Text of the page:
Seidl: For me it isn't about being repulsive, though sometimes it is about being unsettling. But it is really about intimacy. I point my camera at the intimate moments. That's where life is found. It's not sugar-coated. I'm looking for a truth. This phenomenon of a woman coming west to work illegally is very common. They come in with a tourist visa and try to stay as long as possible, usually working as cleaning ladies. During the making of the film, I got to know the woman who was cleaning for us, and her life story was very similar to Olga's. I eventually cast her as Olga's friend in the film.

THR: How do you link up the two separate stories in the film?

Seidl: The film moves back and forth between the two stories. There is no direct connection. Any connection occurs in the minds of the audience. I had originally planned to shoot a scene where the figures meet on the border, briefly, without knowing one another. But as it got closer to the shoot, I became less and less interested in that scene. I couldn't think of a way to shoot it. So I dropped it. I don't think the film needed it.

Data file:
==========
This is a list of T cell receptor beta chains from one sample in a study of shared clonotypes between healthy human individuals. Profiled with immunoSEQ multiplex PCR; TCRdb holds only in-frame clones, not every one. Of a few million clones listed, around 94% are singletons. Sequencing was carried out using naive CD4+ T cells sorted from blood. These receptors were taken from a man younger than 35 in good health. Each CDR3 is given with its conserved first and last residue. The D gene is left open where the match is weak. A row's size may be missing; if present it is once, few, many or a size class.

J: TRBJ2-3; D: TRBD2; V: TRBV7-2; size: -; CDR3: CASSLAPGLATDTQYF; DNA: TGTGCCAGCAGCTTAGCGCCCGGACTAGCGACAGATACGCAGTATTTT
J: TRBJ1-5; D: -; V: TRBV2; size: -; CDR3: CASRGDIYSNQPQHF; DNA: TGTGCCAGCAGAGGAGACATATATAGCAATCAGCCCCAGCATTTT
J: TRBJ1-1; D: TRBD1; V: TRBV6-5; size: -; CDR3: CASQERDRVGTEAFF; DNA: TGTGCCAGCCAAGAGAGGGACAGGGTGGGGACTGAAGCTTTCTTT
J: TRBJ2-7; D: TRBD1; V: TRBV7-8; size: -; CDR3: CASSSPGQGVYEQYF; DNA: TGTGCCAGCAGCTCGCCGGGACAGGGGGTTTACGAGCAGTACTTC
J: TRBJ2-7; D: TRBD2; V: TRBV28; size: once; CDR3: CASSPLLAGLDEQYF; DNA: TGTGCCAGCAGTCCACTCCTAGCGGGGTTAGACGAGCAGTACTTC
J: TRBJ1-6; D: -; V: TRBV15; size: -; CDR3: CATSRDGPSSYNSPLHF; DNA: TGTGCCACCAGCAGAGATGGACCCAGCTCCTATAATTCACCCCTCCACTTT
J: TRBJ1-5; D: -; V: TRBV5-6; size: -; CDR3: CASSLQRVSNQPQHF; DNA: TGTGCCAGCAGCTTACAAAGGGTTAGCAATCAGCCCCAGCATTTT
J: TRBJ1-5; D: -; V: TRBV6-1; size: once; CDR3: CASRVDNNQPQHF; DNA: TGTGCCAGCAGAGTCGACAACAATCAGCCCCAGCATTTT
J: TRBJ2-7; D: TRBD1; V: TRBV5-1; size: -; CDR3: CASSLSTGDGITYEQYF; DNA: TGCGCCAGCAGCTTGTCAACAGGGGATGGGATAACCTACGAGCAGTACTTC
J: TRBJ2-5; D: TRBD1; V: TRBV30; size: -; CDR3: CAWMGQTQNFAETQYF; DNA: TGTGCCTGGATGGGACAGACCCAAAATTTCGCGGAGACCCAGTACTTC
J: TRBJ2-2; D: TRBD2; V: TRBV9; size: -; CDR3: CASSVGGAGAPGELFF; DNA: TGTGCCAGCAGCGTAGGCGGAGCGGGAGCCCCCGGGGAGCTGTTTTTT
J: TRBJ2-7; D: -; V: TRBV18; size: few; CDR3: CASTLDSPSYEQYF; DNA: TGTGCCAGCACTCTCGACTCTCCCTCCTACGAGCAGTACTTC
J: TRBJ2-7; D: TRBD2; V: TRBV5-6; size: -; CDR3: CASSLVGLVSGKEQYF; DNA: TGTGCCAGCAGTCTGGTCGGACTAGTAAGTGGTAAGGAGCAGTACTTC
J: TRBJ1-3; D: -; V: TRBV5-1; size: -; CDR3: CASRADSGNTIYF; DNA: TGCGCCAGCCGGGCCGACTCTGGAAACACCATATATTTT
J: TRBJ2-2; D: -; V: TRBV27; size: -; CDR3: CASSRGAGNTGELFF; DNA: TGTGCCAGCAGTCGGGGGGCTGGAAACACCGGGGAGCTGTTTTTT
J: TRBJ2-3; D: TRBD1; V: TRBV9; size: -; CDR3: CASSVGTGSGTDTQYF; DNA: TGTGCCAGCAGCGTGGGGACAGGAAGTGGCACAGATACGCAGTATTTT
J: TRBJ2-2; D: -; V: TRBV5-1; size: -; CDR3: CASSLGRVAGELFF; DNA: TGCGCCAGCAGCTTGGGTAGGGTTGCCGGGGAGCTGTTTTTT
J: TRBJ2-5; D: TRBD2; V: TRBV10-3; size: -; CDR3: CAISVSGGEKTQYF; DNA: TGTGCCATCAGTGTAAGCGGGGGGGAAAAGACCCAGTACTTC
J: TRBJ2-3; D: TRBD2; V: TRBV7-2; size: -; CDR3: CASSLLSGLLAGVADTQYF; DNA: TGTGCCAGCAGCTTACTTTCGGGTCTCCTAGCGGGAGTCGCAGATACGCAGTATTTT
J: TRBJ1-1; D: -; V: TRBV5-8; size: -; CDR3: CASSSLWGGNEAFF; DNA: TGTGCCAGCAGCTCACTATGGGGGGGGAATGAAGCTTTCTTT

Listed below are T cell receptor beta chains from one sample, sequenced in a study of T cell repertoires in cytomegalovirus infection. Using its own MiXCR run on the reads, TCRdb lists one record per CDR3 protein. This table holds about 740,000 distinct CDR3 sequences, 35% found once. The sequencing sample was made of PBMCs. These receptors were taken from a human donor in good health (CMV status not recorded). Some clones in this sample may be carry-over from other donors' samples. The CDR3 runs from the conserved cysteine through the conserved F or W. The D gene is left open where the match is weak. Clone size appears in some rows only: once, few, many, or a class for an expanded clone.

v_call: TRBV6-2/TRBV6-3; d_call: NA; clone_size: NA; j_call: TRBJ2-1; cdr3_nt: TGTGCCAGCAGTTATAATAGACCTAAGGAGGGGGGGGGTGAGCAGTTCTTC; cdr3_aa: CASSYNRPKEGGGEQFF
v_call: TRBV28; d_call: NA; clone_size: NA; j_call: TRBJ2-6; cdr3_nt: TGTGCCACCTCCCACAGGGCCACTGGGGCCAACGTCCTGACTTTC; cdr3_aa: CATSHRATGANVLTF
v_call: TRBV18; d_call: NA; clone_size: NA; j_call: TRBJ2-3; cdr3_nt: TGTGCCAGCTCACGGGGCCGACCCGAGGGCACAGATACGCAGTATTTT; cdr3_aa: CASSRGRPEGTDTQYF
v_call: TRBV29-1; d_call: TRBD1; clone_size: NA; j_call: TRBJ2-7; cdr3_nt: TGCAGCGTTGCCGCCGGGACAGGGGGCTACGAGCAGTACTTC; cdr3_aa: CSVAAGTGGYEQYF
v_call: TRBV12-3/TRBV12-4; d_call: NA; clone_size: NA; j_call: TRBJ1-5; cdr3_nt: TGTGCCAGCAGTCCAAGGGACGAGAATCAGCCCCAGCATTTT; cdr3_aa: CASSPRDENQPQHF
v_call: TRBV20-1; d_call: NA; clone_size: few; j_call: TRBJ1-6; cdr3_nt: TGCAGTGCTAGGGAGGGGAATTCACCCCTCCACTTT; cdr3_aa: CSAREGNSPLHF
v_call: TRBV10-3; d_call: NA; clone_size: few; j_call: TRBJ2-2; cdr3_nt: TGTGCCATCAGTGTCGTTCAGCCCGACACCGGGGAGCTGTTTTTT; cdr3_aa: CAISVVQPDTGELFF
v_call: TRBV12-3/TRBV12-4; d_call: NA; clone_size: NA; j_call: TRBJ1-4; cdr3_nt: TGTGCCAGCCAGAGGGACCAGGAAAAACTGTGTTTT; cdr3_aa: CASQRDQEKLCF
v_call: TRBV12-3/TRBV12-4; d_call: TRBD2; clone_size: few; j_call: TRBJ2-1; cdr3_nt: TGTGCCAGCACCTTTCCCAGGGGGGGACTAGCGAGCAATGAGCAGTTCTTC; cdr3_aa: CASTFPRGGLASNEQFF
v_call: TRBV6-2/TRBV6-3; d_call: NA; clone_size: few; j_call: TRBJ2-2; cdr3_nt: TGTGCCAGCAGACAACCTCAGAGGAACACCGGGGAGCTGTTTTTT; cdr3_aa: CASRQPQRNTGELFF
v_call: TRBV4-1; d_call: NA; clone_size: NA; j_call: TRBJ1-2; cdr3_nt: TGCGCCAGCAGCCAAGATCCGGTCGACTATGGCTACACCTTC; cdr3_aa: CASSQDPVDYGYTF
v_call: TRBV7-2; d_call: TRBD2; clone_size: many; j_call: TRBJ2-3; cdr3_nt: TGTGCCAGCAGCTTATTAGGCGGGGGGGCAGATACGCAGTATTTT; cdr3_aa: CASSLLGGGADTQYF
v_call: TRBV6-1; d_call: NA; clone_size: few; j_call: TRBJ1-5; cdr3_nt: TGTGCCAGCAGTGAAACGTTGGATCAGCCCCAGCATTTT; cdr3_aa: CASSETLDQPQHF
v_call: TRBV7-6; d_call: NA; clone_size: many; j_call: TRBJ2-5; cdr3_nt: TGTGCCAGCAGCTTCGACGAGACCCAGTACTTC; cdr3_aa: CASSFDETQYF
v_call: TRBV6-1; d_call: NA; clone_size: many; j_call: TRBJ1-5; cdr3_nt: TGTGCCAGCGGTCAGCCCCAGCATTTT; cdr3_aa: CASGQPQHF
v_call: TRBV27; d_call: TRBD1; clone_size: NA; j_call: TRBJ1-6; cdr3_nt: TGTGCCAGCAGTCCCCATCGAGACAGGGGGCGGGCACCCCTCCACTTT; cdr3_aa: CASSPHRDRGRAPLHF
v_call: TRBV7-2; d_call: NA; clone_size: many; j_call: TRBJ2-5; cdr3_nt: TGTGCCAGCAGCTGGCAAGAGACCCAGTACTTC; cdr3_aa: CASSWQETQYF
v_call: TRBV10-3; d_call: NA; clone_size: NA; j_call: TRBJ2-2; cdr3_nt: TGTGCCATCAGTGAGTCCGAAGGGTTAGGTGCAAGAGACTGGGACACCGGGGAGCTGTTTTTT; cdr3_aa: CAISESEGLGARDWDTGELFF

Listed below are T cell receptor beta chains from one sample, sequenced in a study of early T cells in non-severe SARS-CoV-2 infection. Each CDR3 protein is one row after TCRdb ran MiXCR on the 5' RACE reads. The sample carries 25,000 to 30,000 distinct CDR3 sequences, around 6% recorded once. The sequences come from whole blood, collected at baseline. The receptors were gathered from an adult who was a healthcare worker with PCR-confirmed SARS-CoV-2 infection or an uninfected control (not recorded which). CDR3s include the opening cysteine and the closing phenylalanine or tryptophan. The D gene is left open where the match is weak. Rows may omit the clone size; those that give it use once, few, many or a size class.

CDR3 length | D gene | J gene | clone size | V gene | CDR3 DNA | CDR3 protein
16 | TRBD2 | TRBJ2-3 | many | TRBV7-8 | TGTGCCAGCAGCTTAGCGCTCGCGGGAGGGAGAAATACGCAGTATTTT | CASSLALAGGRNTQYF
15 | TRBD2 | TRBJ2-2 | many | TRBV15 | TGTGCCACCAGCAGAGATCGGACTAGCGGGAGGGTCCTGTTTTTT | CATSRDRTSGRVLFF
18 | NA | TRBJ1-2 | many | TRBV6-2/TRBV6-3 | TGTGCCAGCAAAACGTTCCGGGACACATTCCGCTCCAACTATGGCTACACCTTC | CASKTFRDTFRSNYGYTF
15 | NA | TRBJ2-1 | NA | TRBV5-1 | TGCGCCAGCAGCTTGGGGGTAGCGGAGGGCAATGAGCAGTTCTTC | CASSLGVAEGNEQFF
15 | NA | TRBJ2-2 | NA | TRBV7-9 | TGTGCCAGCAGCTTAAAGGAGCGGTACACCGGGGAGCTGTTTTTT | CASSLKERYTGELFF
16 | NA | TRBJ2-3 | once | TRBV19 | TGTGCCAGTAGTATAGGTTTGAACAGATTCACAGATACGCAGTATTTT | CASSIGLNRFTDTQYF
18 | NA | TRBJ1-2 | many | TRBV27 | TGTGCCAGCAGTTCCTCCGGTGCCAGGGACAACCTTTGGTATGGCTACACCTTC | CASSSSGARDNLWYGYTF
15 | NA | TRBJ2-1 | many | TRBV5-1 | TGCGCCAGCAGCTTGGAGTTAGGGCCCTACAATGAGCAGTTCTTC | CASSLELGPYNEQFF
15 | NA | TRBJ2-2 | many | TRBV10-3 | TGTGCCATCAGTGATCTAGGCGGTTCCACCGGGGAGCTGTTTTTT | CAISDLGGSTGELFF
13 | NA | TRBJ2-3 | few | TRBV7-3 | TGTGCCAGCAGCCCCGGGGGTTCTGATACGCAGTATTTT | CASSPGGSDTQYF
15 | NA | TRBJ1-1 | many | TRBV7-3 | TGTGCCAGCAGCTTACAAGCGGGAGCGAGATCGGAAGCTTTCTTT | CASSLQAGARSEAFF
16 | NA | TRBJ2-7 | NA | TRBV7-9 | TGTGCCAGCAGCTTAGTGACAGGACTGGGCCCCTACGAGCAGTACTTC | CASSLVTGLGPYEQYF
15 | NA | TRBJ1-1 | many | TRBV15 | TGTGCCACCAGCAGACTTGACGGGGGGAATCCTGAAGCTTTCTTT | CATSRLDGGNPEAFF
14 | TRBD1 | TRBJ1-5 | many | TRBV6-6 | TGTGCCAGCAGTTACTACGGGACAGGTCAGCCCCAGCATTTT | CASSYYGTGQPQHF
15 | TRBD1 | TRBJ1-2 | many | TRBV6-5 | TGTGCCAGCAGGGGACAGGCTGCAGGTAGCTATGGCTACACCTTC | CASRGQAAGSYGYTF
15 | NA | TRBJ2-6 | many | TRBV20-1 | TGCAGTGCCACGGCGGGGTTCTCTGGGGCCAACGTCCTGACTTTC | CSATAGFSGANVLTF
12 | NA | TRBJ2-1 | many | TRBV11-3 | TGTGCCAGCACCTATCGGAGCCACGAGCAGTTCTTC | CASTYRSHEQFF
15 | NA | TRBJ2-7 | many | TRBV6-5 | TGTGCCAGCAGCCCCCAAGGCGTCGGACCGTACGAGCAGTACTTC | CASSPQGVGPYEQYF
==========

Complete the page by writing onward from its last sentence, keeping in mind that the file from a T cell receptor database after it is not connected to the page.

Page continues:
THR: What does it mean to you to be presenting your film In Competition at Cannes?

Seidl: Of course I'm delighted and very proud. Also because of the long production process I go through with my film, there are always those moments of doubt where you don't know if the film will work, it you will manage it or not. So after all that, the success of having the film In Competition in Cannes, I can't imagine a better ending.

VITAL STATS:

Nationality: Austrian; born: 1952

Selected filmography: "Loss Is to Be Expected" (1992), "Animal Love" (1995), "Models" (1999), "Dog Days" (2001), "Jesus, You Know" (2003)

Notable awards: Karlovy Vary Film Festival best documentary, "Jesus, You Know" (2003); Vienna Film Award, "Jesus, You Know" (2003); Venice Film Festival Special Grand Jury Prize, "Dog Days" (2001); Amsterdam Documentary Film Festival Special Jury Award, "Loss Is to Be Expected" (1992)